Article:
really interesting feature on hester, depression, the local music scene ...
revealing comments midway thru about the relationship between paul/nick and neil ... http://www.theage.com.au/articles/2005/04/02/1112302282135.html
There was a dark side to Paul Hester that had long troubled his friends, yet no one was prepared for his lonely death last weekend.
Paul Hester was in his element making Crowded House's first album in the US. Unlike Neil Finn, the early-to-bed front-man who tortured himself with worry, Hester found much to amuse himself in the weird characters and opulent recording rituals of 1980s Hollywood. There were parties, pot and personal encounters with rock legends such as Jim Keltner. The drummer, who had played with Elvis Presley and John Lennon, thought the three-piece "Crowdies" sounded a bit like the Beatles, and thanked them for letting him sit in on their record.
For a Glen Waverley boy about to hit the big time, it was about as good as it gets, and Hester, whose jokes had the same magical timing as his music - "It is stupid comparing us to the Beatles. There were four of them. There are only three of us" - drank it in without getting drunk.
He may have shared the same birthday as Elvis, but he did not have the King's liking for excess and trashy display. He did not booze, get lost in the groupie scene or fall for the old trick, money and fame. When he was eight, he wrote in his diary that he wanted to be a famous drummer, but added that he did not want to get into trouble with the police.
His favourite Beatle was Paul, but his quick mind and ironic take on pretension suggested John. Like Lennon, he had talent to burn and the kind of intelligence that cannot ignore the underdog.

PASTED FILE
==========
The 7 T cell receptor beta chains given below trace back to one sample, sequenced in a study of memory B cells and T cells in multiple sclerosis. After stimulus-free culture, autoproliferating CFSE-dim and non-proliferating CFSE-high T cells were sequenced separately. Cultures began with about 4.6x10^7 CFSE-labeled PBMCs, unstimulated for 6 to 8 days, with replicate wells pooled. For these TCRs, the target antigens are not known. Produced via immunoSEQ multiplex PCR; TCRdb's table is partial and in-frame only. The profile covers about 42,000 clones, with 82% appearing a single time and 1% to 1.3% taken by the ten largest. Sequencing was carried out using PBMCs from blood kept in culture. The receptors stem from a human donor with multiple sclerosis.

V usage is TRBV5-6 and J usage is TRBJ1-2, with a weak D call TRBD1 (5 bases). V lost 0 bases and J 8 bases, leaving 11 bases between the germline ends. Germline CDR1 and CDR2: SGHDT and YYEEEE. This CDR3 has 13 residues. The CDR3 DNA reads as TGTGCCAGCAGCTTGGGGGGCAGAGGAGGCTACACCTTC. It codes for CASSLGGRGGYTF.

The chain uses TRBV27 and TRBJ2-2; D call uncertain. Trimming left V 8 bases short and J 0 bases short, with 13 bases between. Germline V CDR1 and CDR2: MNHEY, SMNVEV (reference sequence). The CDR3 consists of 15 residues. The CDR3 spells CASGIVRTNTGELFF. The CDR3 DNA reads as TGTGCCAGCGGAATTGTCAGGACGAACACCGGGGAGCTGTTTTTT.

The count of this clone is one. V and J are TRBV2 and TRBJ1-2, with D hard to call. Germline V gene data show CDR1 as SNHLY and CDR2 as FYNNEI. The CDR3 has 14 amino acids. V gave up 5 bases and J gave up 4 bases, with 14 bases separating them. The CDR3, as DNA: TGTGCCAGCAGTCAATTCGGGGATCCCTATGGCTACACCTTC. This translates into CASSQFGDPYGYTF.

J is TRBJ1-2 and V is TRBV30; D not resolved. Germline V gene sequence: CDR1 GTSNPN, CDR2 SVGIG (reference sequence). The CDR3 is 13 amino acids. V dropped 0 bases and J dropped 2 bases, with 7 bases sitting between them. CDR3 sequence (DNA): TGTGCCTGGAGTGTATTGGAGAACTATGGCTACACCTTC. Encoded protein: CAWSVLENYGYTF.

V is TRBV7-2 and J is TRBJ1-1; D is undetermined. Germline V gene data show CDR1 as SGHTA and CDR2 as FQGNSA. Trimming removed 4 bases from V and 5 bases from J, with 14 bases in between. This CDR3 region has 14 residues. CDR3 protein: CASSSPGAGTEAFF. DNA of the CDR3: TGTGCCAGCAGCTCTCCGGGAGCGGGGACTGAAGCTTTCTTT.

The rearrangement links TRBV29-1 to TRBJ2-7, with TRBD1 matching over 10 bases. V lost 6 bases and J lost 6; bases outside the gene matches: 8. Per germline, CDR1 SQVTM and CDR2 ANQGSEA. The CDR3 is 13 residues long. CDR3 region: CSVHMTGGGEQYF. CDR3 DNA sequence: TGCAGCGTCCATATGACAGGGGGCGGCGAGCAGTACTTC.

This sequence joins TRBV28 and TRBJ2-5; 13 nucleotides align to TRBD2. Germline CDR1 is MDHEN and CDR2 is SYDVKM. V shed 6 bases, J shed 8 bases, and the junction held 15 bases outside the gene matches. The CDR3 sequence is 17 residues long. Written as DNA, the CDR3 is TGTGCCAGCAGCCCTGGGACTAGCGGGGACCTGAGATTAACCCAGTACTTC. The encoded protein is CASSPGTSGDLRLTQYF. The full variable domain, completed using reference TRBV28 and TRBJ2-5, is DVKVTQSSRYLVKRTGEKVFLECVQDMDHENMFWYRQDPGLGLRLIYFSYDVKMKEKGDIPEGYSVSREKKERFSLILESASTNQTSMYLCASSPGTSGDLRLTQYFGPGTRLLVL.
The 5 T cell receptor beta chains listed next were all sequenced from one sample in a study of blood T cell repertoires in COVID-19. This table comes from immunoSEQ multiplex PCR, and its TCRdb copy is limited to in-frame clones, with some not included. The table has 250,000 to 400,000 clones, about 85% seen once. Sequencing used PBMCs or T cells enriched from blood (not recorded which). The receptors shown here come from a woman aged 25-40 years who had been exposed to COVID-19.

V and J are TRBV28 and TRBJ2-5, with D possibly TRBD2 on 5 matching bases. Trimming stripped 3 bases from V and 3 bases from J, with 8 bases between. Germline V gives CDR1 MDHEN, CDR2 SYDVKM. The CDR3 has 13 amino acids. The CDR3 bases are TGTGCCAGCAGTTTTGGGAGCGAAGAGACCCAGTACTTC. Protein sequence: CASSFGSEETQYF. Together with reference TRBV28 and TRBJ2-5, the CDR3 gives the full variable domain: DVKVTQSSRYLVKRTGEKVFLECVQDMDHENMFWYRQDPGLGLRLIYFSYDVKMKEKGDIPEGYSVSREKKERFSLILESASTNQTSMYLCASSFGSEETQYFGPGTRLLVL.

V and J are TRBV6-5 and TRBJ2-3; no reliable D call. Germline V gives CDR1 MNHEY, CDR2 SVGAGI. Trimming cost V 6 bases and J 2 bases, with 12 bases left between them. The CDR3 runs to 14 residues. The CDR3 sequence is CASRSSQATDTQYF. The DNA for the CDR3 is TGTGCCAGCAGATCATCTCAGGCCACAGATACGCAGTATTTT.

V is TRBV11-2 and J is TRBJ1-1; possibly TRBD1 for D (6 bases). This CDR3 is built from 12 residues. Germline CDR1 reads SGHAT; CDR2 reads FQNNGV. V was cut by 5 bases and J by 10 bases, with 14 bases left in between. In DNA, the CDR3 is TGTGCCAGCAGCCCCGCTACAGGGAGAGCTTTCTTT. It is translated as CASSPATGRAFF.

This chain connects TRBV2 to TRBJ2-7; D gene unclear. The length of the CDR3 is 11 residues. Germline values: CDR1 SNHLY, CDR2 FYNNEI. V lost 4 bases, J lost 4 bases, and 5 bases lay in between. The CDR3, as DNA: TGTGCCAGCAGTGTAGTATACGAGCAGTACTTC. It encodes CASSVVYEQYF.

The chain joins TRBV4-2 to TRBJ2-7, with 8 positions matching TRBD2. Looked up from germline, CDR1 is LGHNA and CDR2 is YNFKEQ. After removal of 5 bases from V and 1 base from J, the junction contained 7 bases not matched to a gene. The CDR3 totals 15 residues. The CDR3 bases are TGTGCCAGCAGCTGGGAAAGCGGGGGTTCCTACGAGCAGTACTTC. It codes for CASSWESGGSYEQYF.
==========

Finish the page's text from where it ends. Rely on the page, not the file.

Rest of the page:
It all meant that living in LA was "intense but great - like being in the Partridge Family on acid", Hester later told the band's biographer, Chris Bourke. "We were like kids, it was wonderful." Hester was "mum", the one who cooked and cleaned and did the shopping. And yet, as bassist Nick Seymour told Bourke, there was an edge to the domesticity. "I think he (Paul) has a major chemical imbalance. He's always at extremes."
The tearaway grin that fell from his face wasn?t showbiz, but a handshake into the heart of the crowd."
Seymour was not the only one with concerns. Singer Deborah Conway, who had been Hester's partner before he left for LA in 1985, was also aware of a dark side. She and Hester had shared a rambling old five-bedroom house in Rockley Road, South Yarra. She was there the first time he streaked on stage - during a Split Enz concert - and, although she loved the playfulness, she sensed a sadness. Last week, as the world wrestled with Hester's death, Conway agreed with fellow musician Stephen Cummings that their friend evoked comedian Tony Hancock, who killed himself in Sydney in 1968. "The sad clown, not a bad comparison."